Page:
Just last year, Pruitt’s attempt to delay rules limiting methane emissions from oil and gas drilling was challenged in the D.C. Circuit Court, where Kavanaugh now serves. In that case, Clean Air Council v. Pruitt, Kavanaugh sided with Pruitt and the fossil fuel industry, voting against his colleagues who found Pruitt’s delay illegal.
Despite Pruitt giving lip service to "cooperative federalism" throughout his tenure at EPA, he repeatedly denied states the ability to combat dangerous pollutants, like ozone, that blow into downwind states like Delaware from its western neighbors. In 2012, Kavanaugh rejected a similar "good neighbor" regulation and blocked air pollution restrictions covering nearly half the country, thereby endangering thousands of lives.
As Oklahoma attorney general, Pruitt signed onto a lawsuit challenging EPA’s mercury regulations. He argued that the evidence before the court “does not support EPA’s finding” that mercury and other known toxins “pose public health hazards,” despite widespread scientific evidence that mercury causes birth defects and other health problems in pregnant and nursing women. In that case, White Stallion Energy Center v. EPA, Kavanaugh attempted to severely limit EPA’s authority to regulate toxic emissions and greenhouse gases under the Clean Air Act.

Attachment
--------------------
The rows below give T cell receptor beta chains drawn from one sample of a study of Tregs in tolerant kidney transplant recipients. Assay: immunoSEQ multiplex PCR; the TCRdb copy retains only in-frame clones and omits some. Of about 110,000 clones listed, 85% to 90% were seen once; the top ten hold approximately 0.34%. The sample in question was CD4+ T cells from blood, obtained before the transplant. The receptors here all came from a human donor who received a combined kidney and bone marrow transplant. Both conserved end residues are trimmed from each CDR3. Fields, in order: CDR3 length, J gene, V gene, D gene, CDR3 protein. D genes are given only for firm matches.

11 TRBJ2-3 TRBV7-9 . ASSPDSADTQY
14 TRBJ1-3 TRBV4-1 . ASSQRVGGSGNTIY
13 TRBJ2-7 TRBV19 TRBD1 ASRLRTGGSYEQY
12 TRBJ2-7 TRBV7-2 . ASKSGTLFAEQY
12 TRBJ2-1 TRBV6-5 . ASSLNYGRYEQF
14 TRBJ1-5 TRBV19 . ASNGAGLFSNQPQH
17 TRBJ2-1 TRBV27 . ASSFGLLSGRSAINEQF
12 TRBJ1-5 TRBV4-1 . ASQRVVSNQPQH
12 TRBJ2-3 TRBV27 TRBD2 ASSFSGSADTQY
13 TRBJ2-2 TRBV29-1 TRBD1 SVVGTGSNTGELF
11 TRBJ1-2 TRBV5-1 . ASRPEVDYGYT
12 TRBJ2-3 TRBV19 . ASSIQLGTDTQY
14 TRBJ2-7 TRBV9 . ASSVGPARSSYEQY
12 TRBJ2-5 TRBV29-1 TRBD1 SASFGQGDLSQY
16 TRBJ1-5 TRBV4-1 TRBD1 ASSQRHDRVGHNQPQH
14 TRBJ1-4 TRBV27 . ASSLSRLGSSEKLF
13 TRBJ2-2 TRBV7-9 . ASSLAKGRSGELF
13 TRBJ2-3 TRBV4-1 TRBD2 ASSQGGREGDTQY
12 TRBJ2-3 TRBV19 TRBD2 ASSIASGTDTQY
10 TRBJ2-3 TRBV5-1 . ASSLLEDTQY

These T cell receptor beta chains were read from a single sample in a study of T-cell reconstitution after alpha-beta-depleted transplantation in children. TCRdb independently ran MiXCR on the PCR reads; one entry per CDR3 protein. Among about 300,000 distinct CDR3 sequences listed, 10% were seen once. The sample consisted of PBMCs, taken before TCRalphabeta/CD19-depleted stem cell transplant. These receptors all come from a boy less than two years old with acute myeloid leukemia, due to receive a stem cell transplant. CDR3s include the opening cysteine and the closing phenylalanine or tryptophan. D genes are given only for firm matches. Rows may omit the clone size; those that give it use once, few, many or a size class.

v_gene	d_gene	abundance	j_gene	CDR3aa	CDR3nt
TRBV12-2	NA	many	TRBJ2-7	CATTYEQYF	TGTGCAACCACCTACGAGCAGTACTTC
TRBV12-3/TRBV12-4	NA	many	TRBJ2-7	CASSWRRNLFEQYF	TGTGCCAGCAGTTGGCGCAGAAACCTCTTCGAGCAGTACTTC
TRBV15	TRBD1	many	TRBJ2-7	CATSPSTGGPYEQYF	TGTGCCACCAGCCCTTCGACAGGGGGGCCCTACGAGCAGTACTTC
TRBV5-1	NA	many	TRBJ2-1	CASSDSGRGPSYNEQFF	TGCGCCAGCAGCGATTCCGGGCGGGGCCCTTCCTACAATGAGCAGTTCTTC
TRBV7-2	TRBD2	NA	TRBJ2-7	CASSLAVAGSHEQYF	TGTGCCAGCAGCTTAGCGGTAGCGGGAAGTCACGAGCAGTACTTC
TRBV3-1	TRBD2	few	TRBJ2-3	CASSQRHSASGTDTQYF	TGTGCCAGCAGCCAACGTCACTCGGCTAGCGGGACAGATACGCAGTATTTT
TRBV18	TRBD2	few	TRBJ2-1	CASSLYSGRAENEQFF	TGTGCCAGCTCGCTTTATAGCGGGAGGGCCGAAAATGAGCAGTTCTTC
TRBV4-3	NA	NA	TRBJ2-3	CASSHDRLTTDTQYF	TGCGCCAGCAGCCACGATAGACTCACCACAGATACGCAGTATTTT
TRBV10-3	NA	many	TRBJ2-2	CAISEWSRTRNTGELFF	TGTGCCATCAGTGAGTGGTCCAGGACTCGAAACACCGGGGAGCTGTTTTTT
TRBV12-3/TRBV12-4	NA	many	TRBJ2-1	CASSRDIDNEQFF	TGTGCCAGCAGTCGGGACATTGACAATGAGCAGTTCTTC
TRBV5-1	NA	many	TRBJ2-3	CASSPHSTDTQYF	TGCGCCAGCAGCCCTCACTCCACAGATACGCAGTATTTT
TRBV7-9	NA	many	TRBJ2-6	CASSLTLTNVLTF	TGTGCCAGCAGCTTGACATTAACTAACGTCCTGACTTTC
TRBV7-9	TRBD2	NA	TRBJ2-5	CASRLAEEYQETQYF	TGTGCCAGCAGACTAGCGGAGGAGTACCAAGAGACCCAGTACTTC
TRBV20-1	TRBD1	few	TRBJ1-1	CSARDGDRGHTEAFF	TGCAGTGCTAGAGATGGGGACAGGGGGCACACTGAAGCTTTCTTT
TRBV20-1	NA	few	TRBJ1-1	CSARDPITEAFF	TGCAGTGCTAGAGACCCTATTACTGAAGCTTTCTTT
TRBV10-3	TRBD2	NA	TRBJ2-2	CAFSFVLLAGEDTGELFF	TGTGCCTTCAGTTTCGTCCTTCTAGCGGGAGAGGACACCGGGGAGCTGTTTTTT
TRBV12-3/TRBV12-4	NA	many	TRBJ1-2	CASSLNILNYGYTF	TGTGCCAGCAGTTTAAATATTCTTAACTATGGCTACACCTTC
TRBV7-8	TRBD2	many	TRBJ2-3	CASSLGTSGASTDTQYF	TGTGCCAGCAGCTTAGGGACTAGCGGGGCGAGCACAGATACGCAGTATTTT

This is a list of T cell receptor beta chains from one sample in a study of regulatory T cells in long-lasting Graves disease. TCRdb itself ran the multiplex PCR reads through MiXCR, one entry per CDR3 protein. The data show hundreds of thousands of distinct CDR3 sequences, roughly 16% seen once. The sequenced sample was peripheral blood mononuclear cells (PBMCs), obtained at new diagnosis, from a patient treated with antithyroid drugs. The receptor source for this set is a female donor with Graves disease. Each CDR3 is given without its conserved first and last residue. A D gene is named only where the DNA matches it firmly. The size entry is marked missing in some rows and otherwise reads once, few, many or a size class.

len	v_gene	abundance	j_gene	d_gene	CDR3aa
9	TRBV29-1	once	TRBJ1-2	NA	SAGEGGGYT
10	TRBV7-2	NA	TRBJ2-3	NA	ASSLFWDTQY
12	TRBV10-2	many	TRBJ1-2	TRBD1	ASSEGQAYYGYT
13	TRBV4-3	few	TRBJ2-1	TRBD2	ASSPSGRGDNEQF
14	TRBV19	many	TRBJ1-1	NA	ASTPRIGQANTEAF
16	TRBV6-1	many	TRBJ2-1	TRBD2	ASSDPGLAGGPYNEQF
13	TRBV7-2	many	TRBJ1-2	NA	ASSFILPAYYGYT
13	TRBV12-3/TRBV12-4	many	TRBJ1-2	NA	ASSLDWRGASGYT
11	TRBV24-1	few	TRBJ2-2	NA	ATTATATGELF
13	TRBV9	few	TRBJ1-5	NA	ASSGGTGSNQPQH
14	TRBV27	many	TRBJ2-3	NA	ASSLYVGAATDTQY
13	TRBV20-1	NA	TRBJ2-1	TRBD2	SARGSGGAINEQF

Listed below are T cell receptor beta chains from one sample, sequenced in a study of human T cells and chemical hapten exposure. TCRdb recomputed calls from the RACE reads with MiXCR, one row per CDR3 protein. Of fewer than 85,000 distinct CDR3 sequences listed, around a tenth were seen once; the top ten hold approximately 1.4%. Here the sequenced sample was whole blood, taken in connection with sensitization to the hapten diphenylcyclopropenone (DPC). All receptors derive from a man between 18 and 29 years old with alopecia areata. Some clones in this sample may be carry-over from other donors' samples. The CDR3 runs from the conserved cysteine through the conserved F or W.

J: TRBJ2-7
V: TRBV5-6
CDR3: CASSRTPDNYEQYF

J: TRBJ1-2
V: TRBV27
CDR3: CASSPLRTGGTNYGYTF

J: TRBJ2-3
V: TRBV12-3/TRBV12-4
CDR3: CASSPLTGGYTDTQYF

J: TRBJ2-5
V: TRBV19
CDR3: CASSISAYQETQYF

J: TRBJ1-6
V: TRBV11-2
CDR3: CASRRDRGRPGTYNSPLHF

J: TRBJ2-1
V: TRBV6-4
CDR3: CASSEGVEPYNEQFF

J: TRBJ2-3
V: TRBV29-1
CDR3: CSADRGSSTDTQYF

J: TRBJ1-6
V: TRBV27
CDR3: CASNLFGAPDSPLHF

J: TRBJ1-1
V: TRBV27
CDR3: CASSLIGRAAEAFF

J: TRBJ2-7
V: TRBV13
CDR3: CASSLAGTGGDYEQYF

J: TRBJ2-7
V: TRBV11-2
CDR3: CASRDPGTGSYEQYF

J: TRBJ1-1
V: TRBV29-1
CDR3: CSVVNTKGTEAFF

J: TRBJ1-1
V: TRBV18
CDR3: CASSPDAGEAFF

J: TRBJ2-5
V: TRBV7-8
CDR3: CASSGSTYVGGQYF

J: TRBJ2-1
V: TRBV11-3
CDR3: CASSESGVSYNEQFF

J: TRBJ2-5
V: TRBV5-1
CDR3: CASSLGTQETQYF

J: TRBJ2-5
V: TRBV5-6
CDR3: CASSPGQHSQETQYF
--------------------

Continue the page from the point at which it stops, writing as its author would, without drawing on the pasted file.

It’s likely all of these issues will come before the Supreme Court in the coming years. With Kavanaugh on the bench, it’s almost certain that bedrock environmental protections will be rolled back.
The silver lining here, though, is that the American people overwhelmingly rejected Pruitt and his environmental agenda. And Republicans finally started speaking out against Pruitt, in part because of his unprecedented ethical lapses (Iowa Sen. Joni Ernst called him "about as swampy as you get”) and in some cases because of his deference to the oil and gas industry over other energy interests.
While we’ve not been able to topple all of the Trump administration’s unqualified or ill-prepared nominees, we have had notable success taking down nominees due to their extreme environmental views.
Last year, my Democratic colleagues and I — aided by several Republican senators — defeated President Donald Trump’s pick to lead EPA’s Office of Chemical Safety and Pollution Prevention. The nominee, Michael Dourson, had spent his career promoting less protective chemical safety standards at the behest of industry. And Trump's nominee to lead the White House Council on Environmental Quality, Kathleen Hartnett White, withdrew earlier this year after we exposed her disdain for basic facts and science and her contempt for those who embraced that clear evidence.
Dourson and Hartnett White were ultimately rejected because they had a handful of environmental positions that proved to be deal breakers for Republican senators. Sadly, Kavanaugh’s record on the environment is a compilation of those same extreme positions. Add in his other deeply troubling stances on health care protections, LGBTQ rights and presidential power, to name a few, and Democrats are very much in the game.
The numbers at this early stage may seem like they’re against us, but in truth, Kavanaugh’s environmental positions stand in stark contrast to what the overwhelming majority of Americans want and what the laws of our land require. When the American people — and the senators who represent them — learn more about Kavanaugh’s record and fully understand what’s at stake, then we have a fighting chance. And it’s a chance we intend to take.